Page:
The American Scholar

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Damon and Coriolanus were two middle-aged white men with busy schedules, but they tried to set up a lunch date once a month. They took turns buying. ¶ About once every five or six outings, Damon would arrive to find Coriolanus already sitting there with a third man, a man younger and more imposing than Damon and Coriolanus, a famous photojournalist with whom Damon and Coriolanus were acquainted.

“I forgot to tell you, I ran into this guy and invited him,” Coriolanus would say. The photojournalist was always on the verge of leaving for somewhere dangerous and exciting early the next morning. His life was urgent.

Damon didn’t mind. He liked how brash the photojournalist was, though the man’s manner made him nervous. Confidence and talent and worldliness unsettled Damon. Plus, he usually had some big, unimportant thing he’d planned to discuss with Coriolanus, always shunted aside by the photojournalist’s seismic appearance. But variety is nice.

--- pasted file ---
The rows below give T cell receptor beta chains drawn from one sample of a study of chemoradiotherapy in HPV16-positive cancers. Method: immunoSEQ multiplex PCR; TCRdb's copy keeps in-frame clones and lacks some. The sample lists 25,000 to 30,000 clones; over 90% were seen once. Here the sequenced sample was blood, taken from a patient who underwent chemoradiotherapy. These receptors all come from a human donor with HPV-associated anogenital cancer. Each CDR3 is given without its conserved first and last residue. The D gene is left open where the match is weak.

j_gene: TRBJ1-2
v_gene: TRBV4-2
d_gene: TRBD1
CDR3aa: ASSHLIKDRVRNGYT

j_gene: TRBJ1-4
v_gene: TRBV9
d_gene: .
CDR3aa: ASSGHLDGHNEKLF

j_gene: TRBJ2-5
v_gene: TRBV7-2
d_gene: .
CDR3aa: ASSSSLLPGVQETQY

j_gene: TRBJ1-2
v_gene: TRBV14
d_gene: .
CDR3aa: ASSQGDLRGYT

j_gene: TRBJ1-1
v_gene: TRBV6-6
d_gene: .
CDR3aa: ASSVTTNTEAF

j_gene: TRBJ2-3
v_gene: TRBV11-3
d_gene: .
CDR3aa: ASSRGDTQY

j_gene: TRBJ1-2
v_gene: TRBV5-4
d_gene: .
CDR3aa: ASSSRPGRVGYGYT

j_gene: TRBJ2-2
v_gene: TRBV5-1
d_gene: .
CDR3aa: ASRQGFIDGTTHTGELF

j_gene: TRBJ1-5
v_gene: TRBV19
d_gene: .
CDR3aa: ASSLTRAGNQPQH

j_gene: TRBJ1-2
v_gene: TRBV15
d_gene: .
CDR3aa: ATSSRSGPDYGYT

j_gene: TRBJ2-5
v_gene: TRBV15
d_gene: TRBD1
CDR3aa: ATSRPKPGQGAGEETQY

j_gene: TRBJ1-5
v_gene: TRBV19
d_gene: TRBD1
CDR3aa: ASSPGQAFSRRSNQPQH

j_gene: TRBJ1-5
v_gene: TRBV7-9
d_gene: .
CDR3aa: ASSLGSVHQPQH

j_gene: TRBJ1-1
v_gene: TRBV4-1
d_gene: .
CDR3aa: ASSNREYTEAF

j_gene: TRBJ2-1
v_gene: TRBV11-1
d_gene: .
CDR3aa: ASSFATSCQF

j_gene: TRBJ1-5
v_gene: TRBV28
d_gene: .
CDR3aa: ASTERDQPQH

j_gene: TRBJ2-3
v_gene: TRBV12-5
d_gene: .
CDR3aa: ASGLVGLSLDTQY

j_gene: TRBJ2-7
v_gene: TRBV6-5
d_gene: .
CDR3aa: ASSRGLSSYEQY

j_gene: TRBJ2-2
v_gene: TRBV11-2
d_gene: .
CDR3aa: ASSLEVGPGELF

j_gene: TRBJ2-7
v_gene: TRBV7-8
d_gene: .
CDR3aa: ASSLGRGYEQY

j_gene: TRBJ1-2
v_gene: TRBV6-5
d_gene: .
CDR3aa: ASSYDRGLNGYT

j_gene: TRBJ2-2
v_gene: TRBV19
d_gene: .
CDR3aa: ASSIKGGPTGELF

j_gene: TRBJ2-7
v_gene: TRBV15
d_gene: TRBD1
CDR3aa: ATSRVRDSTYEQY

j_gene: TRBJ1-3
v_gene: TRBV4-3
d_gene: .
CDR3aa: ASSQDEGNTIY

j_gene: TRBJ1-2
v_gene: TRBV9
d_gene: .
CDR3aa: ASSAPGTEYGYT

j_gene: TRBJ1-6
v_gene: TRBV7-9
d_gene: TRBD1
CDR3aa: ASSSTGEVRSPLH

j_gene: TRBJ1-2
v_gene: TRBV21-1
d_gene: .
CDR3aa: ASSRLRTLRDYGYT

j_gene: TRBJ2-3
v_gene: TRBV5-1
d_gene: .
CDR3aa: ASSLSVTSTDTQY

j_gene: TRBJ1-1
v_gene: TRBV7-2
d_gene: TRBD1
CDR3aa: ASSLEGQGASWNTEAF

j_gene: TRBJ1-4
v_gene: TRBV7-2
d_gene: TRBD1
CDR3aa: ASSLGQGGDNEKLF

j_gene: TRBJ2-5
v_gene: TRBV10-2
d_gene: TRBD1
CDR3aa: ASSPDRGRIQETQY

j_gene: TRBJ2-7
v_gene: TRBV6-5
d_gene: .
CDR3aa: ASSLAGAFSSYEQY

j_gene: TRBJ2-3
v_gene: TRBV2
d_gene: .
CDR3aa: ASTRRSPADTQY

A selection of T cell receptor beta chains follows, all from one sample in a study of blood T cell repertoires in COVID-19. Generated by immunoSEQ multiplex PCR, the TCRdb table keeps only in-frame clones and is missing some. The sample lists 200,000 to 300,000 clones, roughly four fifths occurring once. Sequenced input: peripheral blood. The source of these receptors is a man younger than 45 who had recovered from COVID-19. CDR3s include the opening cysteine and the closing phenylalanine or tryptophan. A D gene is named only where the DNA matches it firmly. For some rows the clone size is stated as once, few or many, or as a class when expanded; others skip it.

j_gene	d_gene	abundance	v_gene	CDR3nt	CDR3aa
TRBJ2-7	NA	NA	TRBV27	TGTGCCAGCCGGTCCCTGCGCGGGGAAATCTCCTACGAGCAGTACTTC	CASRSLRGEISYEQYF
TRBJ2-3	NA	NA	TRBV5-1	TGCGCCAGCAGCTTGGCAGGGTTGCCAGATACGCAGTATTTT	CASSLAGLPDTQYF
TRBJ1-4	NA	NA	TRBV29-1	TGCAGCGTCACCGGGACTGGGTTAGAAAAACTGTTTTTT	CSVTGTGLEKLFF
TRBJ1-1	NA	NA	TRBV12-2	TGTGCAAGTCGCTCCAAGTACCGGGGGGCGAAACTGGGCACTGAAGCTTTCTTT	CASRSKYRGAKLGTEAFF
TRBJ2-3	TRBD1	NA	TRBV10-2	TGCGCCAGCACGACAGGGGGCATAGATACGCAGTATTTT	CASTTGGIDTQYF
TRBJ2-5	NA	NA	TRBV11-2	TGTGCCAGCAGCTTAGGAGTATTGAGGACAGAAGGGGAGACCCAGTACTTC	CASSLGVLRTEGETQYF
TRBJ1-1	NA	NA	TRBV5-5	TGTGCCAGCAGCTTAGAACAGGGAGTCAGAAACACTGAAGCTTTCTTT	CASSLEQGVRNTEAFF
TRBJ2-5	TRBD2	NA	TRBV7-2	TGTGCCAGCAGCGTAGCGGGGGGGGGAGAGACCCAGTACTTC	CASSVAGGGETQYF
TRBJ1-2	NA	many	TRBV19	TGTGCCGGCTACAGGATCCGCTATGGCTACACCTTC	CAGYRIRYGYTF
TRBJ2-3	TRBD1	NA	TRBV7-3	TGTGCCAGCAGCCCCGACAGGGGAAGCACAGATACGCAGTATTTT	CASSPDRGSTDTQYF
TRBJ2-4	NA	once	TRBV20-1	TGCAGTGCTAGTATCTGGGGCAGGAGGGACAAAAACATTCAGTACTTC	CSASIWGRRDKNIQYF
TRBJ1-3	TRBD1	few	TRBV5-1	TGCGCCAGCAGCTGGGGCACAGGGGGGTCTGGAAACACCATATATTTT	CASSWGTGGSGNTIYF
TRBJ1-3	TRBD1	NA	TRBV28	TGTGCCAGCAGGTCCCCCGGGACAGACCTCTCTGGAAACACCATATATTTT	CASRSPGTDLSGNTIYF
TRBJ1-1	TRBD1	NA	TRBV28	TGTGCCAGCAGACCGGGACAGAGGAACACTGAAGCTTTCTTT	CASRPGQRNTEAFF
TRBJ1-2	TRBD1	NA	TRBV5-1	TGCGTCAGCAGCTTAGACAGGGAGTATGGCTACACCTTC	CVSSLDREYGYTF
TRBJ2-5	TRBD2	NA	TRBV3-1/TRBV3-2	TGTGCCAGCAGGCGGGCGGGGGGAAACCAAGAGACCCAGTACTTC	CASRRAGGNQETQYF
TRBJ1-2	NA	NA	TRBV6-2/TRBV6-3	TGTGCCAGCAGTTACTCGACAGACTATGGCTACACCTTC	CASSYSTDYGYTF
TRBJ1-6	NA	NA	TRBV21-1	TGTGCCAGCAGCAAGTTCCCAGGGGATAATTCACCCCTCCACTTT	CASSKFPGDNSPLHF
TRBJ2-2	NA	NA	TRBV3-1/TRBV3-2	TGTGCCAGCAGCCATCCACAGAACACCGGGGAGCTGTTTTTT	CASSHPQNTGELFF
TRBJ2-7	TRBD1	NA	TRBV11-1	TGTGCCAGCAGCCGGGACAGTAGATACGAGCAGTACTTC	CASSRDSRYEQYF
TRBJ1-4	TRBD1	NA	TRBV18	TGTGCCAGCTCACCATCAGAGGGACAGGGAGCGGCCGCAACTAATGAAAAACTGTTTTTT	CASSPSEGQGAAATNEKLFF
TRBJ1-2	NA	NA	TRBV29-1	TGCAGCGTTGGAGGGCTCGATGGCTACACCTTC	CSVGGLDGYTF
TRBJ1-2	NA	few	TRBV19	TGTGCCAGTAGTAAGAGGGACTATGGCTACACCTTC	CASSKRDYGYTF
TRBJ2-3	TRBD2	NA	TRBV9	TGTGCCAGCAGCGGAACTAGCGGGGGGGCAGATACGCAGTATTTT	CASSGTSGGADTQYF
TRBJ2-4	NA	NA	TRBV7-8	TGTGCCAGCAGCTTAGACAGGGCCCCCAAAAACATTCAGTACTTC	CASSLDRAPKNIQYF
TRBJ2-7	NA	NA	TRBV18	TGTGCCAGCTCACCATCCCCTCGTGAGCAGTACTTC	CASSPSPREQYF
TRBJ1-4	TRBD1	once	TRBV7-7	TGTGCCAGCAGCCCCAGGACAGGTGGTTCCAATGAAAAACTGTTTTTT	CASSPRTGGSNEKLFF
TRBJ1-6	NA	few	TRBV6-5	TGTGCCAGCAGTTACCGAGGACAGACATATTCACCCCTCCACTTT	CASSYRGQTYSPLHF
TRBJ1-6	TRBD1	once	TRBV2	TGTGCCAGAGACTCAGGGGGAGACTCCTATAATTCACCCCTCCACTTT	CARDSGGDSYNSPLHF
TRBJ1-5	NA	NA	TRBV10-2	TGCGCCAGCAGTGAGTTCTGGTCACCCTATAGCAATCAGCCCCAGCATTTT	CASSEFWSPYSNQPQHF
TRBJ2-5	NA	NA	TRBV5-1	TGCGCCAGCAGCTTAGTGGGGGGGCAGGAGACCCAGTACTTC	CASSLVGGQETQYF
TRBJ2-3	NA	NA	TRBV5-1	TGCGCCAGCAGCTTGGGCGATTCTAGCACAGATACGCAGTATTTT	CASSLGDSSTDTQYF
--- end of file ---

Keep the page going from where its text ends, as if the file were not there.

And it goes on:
This time the photojournalist said, referring to his own presence, “You don’t mind, do you?”

“No, it’s great!” said Damon. “I had a big breakup speech planned for Coriolanus, but we can do that later.”

“You have a secret undercover homosexual relationship,” said the photojournalist.

Well, now he had made Damon’s mild joke sound crass, laced with smirking homophobia. Damon, of course, had not intended this, nor did he tolerate such in his daily dealings. Or maybe the photojournalist had tapped into and revealed the inherent ugliness of Damon’s unconscious attitudes about everything in the universe. Either way, Damon didn’t like it. He supposed he had been passive-aggressively expressing disappointment over not getting to hang outthis wily photojournalist had managed to prod at something painful and unseemly, an undiscovered abscess of intolerance, no doubt.

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